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Want to Build more Trust? Choose Accountability.

There are two types of people when it comes to trust:

  • those who offer trust until it is broken

  • those who expect trust to be earned before it is given

Who are you? Do you give trust freely or intentionally at first? Do you treat all relationships equal when it comes to how you manage your trust?

If you desire deeper trust in a relationship or team, look no further than accountability. And it starts with you. How you lead yourself is how you lead others.

First, what is accountability? It is "the expectation of account-giving." It is responsibility; it is follow-through. It is when someone does what they say they are going to do. Keep reading for a simple tool for managing accountability.

A mindset of accountability is present in how I lead my clients, my students, my daughters and myself. When creating a culture of trust through accountability, at home or in the office, it starts with you and the responsibility is two-fold:

  1. Be accountable.

  2. Hold others accountable.

To be accountable, clarity on what you want to give account for is required. In other words, what is the thing you are going to follow through on? Having a framework to get started is a great way to create accountability from the start.

I use the GROW Coaching Model, developed by executive coach Sir John Whitmore, to hold myself and others accountable. The acronym stands for:

Goal, Reality, Obstacles (or Options), and Way Forward.

The model uses curiosity (a coach's magic wand!) through open-ended questions to unlock potential and possibilities. Each step is defined below and I included questions to help you stay away from the advice-monster, a challenge even the most skilled coaches must manage! Give it a try on yourself first, then practice with someone else. For yourself, choose an area you want to work on in your life and follow the process by journaling your answers to the questions below.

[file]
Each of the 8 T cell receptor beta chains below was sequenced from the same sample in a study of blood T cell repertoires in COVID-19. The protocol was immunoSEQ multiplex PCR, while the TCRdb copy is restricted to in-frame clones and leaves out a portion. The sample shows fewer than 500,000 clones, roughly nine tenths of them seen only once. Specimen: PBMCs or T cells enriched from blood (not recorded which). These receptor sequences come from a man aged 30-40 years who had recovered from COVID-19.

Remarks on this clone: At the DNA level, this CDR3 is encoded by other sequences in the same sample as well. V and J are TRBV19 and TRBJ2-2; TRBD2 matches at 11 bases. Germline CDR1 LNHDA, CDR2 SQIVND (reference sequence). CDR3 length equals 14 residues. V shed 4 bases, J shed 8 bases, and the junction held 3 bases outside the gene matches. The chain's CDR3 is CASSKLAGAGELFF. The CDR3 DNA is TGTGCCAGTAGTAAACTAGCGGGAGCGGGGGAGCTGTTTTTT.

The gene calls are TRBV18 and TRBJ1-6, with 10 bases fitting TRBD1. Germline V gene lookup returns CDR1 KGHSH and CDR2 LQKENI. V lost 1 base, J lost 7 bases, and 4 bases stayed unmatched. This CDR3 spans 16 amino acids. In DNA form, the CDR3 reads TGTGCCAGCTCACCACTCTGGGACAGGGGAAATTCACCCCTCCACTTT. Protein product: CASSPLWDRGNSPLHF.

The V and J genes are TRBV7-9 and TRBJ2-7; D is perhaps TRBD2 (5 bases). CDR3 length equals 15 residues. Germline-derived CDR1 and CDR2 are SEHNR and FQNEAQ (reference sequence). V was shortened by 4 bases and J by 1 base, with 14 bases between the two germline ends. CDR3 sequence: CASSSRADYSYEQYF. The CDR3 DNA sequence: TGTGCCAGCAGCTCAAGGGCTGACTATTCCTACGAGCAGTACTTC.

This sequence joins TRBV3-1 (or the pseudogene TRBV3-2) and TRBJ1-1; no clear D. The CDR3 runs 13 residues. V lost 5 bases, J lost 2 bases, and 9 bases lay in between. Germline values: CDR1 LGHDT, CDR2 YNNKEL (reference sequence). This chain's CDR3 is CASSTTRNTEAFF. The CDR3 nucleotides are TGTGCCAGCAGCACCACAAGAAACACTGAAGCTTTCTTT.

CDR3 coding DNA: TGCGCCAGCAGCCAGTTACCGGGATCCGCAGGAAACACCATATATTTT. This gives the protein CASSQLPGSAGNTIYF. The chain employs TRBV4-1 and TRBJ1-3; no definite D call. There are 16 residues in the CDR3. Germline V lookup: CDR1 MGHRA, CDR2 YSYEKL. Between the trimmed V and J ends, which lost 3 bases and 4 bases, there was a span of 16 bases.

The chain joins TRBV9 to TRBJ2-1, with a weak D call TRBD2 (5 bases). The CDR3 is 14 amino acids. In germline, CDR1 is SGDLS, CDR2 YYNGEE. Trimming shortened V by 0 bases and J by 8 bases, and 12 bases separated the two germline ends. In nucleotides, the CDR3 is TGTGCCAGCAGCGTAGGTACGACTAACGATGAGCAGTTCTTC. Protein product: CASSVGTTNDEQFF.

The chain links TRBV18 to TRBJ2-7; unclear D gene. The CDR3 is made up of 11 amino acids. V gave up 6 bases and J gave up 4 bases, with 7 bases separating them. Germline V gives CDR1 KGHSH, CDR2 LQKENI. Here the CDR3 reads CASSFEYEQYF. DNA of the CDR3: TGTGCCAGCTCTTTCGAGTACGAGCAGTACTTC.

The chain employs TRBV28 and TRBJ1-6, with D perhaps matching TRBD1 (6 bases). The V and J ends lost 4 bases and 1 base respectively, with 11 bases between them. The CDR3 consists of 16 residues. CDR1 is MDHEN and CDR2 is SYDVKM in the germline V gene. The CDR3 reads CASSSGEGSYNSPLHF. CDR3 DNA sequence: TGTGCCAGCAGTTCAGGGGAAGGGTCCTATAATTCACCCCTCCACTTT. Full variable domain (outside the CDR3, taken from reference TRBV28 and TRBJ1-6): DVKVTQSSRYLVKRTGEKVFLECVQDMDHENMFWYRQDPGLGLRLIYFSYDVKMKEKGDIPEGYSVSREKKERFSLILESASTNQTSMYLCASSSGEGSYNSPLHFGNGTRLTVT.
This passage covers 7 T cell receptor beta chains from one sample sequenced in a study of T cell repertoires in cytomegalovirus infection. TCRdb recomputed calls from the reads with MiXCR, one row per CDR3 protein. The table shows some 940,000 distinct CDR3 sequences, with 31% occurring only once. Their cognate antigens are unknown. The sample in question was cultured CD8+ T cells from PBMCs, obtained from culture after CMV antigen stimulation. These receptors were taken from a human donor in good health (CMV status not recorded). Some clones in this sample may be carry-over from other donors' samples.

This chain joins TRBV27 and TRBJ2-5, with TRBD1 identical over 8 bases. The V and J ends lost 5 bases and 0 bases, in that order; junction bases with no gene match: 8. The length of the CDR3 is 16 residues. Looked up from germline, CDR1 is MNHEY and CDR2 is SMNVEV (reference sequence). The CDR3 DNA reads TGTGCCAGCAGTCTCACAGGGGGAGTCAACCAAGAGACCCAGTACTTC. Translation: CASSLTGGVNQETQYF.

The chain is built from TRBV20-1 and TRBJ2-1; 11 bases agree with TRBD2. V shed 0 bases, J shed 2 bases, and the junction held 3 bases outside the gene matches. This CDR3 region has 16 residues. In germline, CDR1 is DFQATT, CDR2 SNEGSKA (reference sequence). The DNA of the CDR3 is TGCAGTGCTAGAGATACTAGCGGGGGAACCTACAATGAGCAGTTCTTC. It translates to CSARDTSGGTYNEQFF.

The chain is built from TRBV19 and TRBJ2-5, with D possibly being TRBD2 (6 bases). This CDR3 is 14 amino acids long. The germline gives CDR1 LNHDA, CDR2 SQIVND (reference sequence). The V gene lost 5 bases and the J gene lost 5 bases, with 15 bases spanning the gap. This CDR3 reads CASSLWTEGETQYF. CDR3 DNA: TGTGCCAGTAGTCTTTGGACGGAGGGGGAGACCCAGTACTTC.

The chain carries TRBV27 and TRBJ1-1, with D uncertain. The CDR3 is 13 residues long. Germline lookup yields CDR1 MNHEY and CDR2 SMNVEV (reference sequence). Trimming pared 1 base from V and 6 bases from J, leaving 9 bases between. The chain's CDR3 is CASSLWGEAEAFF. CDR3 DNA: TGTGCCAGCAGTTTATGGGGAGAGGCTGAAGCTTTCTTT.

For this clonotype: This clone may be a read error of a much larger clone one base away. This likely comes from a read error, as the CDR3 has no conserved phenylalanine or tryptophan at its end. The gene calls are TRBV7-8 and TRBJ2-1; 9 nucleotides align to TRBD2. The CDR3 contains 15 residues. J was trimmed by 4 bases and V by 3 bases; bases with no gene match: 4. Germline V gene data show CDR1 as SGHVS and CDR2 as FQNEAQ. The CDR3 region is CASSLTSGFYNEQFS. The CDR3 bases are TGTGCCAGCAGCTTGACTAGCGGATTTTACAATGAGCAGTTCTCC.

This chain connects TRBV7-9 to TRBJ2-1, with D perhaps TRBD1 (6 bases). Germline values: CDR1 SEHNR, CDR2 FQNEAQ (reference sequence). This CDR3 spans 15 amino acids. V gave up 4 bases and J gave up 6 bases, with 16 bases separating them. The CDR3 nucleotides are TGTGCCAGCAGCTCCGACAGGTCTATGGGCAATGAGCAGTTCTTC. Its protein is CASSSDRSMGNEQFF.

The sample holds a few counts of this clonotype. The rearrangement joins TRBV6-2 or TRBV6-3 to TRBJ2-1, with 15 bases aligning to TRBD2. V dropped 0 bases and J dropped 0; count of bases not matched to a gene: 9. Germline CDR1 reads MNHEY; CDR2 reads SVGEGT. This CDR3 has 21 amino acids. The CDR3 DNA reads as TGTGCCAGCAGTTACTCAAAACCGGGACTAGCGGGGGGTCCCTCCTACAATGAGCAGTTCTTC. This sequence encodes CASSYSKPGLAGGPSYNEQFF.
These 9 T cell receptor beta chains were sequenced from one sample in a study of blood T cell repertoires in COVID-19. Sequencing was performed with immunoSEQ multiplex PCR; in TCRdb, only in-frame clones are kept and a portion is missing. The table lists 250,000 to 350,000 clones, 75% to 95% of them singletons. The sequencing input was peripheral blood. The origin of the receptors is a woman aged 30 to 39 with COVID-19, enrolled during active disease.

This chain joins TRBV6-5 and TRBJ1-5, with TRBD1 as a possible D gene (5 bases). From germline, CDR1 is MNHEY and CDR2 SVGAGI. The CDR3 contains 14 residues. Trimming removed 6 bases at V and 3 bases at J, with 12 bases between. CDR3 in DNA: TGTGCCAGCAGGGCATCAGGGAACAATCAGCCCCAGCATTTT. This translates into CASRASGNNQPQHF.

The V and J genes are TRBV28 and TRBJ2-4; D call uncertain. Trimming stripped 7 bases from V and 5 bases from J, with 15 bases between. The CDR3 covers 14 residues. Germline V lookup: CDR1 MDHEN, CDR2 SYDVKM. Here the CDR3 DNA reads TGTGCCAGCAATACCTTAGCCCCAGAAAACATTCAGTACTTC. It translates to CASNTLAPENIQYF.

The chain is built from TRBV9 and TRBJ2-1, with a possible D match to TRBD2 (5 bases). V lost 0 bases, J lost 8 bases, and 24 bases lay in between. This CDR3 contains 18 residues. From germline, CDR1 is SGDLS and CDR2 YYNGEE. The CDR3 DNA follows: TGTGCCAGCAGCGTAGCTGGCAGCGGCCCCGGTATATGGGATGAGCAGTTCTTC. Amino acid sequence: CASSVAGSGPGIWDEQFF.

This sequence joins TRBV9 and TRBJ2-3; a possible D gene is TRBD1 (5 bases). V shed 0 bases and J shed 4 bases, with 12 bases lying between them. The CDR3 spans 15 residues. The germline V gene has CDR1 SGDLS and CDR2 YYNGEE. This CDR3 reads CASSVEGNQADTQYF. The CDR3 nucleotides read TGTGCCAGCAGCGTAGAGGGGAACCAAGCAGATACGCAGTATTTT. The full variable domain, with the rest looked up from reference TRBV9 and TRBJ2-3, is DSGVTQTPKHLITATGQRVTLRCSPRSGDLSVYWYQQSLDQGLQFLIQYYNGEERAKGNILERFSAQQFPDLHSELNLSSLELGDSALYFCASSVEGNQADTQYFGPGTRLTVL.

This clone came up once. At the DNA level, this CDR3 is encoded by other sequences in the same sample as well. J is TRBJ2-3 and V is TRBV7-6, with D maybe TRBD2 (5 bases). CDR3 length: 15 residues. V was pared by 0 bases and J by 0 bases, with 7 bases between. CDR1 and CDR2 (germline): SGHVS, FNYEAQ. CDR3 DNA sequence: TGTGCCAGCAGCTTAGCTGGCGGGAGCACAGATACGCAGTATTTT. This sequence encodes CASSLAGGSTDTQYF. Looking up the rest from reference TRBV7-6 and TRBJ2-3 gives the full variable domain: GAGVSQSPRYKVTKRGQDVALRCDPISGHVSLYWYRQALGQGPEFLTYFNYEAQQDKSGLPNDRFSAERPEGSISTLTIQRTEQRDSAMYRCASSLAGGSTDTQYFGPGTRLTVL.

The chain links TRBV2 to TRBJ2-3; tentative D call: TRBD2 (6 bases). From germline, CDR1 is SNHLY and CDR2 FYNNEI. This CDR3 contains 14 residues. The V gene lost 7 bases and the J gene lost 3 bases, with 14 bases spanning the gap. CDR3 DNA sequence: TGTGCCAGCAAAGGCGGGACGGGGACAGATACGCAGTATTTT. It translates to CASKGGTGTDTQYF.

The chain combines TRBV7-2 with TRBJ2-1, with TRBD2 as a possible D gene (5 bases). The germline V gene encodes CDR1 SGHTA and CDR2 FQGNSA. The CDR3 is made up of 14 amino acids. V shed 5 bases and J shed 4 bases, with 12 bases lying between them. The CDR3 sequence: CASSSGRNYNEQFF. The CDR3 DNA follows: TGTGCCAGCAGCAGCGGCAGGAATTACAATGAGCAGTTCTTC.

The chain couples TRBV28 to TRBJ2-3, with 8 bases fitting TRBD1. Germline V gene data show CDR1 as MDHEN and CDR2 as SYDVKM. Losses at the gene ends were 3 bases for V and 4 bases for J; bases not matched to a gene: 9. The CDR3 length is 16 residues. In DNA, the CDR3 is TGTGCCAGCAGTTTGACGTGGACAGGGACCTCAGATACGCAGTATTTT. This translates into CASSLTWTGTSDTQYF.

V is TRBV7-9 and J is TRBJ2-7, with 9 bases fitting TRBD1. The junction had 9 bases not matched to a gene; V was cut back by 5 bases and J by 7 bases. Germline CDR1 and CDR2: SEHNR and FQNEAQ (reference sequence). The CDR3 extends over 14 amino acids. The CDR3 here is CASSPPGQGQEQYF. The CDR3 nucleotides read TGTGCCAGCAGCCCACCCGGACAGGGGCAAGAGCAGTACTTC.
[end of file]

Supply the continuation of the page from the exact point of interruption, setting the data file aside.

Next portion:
Step 1: Goal

First, establish the mood for the conversation by checking in. A few options:

  • How are you feeling today?

  • What's on your mind?

Next, help the person get clear on what they hope to be different in their situation. With an established and trusting relationship, this will become more efficient, but don't rush this process. Slowing down for a few minutes in this step will allow better results later. Think of the tortoise and the hare.

Questions to clarify goals:

  • What do you want to explore today?

  • Where do you feel stuck?

  • What is your ideal outcome for this situation?

  • What do you long for?

  • What do you want?

  • What do you hope to be different as a result of our time together today?

  • What's the clarity you need to know what success looks like?

  • 3 months from now, what is different?

  • It sounds like we have a goal for our time together, what would you say it is?

Step 2: Reality

Once you've established the desire (i.e. goal), it's important to understand what is present in this moment. Understanding reality means challenging assumptions and acknowledging stories. Focus on facts and succinctly state the purpose of the goal.

A few questions to help this process:

  • What is happening at the moment?

  • What's keeping/waking you up at night about this?